JAKARTA Aug 15 Indonesian lawmakers are looking
to restrict foreign ownership of plantations to no more than 30
percent, as the top palm oil producer tries to maximise land
usage, protect indigenous people and tighten environmental
controls in the sector.
A new draft bill drawn up by members of Indonesia's
parliament aims to open up the sector to smaller, local players.
But it would also discourage foreign investment just after the
nation has set an ambitious goal of raising its palm oil output
by a third to 40 million tonnes by 2020.
Foreign ownership of Indonesian plantations is currently set
at a maximum of 95 percent. As well as simplifying Indonesia's
complex rules on land use, the new proposed law may also make it
easier to prosecute businesses responsible for Southeast Asia's
annual "haze" season.
"It's a bombshell and has snuck in under the radar, and as
far as I know, without consultation with the industry," said a
Jakarta-based financial advisor with an major international
accountancy firm, who is not authorised to speak to the media.
"There will clearly be a decline in new foreign investment
... I would think there will be a decline in the capital value
Foreign plantation firms currently operating in Southeast
Asia's largest economy include Singapore-listed Golden
Agri-Resources and Wilmar International,
Malaysia's Sime Darby Bhd and Cargill.
Limiting foreign ownership in palm firms to 30 percent would
hinder the flow of overseas capital needed to develop and
modernise the industry, said Fadhil Hasan, executive director at
the Indonesian Palm Oil Association.
Golden Agri-Resources and Wilmar were unable to give an
immediate comment on Friday, while Sime Darby and Cargill could
not be reached for comment.
The Indonesian government has introduced a series of
nationalistic rules for commodity exports, including palm, cocoa
and mining, in an effort to boost domestic processing industries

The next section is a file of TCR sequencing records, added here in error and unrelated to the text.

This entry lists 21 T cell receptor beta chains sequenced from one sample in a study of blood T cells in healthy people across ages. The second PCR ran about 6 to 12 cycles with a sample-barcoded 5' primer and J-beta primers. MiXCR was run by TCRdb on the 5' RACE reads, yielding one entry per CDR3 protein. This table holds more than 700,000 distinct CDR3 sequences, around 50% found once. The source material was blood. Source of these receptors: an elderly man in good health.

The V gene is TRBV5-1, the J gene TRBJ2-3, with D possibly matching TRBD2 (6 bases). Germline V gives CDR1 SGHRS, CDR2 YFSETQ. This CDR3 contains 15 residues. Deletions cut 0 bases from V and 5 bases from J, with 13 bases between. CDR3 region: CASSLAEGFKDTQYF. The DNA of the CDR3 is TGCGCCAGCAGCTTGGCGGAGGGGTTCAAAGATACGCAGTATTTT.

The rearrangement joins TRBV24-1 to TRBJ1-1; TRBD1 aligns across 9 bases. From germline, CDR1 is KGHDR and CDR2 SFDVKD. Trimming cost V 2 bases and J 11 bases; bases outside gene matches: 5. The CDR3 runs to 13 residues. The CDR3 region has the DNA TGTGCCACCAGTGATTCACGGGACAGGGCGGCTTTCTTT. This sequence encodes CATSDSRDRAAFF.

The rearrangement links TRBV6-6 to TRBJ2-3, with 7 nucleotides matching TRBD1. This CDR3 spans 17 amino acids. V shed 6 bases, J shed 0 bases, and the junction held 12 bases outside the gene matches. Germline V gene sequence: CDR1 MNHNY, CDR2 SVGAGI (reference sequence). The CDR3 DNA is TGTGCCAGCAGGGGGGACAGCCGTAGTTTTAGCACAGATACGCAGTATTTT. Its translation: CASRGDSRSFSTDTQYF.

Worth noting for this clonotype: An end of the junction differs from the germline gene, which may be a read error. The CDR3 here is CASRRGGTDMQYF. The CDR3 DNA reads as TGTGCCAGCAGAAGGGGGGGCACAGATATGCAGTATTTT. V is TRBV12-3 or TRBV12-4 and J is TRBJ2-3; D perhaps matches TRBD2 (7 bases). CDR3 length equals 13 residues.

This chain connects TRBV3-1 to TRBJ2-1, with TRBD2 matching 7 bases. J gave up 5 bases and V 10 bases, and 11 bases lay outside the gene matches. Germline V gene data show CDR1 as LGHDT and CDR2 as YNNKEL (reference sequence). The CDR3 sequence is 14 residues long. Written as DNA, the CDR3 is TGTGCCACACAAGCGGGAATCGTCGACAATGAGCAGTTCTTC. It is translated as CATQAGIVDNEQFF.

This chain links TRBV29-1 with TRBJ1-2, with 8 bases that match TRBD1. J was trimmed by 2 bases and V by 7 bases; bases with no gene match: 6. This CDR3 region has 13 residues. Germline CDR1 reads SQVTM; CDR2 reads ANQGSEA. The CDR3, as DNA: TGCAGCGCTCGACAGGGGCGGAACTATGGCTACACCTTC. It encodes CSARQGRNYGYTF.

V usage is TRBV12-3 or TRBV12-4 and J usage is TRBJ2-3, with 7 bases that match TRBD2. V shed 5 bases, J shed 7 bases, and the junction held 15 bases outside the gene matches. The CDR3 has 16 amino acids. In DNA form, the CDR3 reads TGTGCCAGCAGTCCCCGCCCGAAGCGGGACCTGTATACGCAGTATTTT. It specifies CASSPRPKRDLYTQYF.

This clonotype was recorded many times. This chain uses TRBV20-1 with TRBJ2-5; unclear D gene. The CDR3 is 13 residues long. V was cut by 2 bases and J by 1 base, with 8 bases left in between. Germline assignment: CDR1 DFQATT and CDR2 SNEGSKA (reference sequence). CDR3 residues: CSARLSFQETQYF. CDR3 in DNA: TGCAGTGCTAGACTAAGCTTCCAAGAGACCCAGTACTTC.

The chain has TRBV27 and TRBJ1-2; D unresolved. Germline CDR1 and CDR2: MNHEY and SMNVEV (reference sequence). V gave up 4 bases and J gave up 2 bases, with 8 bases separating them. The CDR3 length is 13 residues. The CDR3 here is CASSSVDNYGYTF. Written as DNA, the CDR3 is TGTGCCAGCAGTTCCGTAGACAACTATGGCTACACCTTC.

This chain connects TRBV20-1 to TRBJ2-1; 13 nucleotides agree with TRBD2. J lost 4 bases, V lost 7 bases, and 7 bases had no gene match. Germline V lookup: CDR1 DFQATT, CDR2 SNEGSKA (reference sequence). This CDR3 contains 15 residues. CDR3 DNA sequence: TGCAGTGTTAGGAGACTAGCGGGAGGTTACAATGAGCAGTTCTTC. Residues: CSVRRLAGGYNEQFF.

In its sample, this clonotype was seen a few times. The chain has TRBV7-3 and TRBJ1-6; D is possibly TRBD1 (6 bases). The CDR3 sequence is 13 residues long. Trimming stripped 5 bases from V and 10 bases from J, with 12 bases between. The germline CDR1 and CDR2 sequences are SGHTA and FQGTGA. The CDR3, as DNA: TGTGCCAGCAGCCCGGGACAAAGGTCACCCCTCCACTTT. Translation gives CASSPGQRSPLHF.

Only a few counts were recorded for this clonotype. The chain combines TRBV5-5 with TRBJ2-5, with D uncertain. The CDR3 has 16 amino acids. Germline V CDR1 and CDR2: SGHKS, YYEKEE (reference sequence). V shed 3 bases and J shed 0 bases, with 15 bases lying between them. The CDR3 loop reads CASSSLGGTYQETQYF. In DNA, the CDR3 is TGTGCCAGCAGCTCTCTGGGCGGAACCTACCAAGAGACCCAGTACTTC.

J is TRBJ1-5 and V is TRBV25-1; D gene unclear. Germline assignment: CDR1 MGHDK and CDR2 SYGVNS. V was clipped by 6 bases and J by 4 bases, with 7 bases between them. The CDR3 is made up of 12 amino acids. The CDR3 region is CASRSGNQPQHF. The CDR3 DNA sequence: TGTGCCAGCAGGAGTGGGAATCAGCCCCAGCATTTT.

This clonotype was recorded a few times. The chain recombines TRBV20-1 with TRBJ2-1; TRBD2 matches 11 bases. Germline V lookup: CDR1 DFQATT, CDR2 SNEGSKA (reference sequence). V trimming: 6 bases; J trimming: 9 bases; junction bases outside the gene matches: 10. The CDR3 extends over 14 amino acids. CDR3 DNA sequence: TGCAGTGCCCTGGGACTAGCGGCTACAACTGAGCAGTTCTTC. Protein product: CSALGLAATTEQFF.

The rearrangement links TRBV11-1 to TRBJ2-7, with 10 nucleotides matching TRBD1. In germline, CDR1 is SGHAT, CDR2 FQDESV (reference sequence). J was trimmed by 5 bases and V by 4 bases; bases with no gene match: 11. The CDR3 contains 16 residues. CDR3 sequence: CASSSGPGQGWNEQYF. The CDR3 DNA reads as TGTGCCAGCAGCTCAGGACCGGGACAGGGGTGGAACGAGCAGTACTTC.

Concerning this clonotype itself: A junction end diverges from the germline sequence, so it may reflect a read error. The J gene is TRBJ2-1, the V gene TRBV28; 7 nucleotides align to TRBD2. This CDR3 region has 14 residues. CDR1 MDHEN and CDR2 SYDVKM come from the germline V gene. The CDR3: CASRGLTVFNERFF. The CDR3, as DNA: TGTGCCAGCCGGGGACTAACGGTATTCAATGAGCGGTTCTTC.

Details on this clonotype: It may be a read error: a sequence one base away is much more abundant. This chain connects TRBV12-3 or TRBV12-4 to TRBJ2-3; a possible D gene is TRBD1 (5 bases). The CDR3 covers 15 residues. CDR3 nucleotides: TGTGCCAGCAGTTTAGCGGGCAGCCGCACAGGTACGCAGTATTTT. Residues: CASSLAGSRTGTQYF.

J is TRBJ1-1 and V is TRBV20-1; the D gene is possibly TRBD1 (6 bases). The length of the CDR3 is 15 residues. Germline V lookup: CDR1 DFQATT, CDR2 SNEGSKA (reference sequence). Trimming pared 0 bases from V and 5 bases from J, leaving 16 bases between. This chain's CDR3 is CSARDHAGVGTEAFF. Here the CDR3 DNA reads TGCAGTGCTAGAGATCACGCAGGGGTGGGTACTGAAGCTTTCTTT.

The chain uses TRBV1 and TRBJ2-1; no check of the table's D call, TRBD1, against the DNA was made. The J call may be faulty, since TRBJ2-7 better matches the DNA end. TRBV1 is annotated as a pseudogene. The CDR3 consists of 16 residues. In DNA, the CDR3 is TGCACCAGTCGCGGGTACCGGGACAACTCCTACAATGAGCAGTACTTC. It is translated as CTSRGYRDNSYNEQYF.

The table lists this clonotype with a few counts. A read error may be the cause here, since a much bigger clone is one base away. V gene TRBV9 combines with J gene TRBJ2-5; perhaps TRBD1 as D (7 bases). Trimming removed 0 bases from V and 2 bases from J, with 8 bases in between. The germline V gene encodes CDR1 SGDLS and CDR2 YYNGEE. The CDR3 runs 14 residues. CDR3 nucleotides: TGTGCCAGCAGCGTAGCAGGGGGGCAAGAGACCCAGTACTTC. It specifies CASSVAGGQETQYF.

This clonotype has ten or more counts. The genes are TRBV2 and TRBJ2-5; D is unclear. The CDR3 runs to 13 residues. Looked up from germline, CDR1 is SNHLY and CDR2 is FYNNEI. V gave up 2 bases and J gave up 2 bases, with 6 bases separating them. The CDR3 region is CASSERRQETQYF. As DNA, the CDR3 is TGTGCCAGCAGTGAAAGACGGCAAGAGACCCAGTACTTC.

and boost the value of its exports.
Indonesia's parliament is looking to finish discussions on
the draft bill with the government soon and expects it to be
approved before the new administration is in place, Gamal Nasir,
director general of plantations at the agriculture ministry told
Following elections last month, outgoing President Susilo
Bambang Yudhoyono will be replaced by Jakarta governor and
president-elect Joko Widodo in October.
During his campaign, Jokowi - as he is known - outlined a
number of nationalistic agricultural policies, including
boosting smallholder access to land ownership.
If the draft bill becomes law, it would be retroactive for
companies that already own plantations, said Herman Khaeron, an
influential lawmaker and vice chairman of the parliamentary
committee for agriculture, forestry, fisheries and maritime.
This interpretation was rejected by agriculture ministry and
Firms would be given five years to comply with the new bill,
according to a copy of the draft seen by Reuters, and those that
refused to comply may face fines, temporary suspensions or the
revoking of licenses.
Last year, Indonesia, also a major pulp and paper supplier,
introduced a regulation to restrict to 100,000 hectares the
plantation area of new private palm firms.
(Additional reporting by Rujun Shen in SINGAPORE, Anuradha
Raghu in KUALA LUMPUR and Dennys Kapa in JAKARTA; Editing by Tom